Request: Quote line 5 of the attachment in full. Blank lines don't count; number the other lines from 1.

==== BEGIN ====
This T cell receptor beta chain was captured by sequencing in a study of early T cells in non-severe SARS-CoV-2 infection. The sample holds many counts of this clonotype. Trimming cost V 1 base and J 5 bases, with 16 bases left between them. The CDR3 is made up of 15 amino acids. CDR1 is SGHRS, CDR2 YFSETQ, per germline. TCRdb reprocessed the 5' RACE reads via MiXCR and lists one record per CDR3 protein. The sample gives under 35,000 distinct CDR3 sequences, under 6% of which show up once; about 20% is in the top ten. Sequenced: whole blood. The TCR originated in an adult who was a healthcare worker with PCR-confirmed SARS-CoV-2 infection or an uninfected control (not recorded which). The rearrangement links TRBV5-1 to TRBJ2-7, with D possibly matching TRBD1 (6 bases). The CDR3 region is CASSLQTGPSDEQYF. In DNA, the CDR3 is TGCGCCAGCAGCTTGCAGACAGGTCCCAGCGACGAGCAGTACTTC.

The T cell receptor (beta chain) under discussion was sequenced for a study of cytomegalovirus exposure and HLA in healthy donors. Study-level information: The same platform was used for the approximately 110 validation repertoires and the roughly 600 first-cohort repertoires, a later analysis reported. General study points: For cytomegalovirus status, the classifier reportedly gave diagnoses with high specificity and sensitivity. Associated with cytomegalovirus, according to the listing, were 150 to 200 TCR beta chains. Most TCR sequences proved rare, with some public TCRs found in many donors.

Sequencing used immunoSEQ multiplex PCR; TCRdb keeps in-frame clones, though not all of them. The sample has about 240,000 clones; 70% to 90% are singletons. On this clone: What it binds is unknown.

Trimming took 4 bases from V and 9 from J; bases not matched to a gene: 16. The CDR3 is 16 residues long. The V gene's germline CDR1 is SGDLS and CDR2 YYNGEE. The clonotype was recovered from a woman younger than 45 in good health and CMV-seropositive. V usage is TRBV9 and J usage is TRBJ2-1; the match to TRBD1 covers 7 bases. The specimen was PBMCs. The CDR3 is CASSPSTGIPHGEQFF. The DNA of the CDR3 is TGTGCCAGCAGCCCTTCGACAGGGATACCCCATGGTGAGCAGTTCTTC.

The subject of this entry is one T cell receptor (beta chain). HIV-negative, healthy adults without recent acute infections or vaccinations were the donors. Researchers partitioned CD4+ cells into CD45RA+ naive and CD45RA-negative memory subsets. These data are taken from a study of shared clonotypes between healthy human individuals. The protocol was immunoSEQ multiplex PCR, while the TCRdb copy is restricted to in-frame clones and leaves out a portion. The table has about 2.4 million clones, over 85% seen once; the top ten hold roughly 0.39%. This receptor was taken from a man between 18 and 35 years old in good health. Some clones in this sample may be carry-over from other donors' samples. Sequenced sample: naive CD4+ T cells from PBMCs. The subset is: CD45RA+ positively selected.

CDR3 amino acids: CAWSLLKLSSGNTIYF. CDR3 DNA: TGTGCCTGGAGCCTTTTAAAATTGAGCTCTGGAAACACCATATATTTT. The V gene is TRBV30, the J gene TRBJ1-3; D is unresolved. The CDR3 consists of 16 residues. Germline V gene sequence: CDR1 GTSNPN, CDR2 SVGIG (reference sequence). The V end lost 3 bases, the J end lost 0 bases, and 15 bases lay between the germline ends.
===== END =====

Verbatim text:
The subject of this entry is one T cell receptor (beta chain). HIV-negative, healthy adults without recent acute infections or vaccinations were the donors. Researchers partitioned CD4+ cells into CD45RA+ naive and CD45RA-negative memory subsets. These data are taken from a study of shared clonotypes between healthy human individuals. The protocol was immunoSEQ multiplex PCR, while the TCRdb copy is restricted to in-frame clones and leaves out a portion. The table has about 2.4 million clones, over 85% seen once; the top ten hold roughly 0.39%. This receptor was taken from a man between 18 and 35 years old in good health. Some clones in this sample may be carry-over from other donors' samples. Sequenced sample: naive CD4+ T cells from PBMCs. The subset is: CD45RA+ positively selected.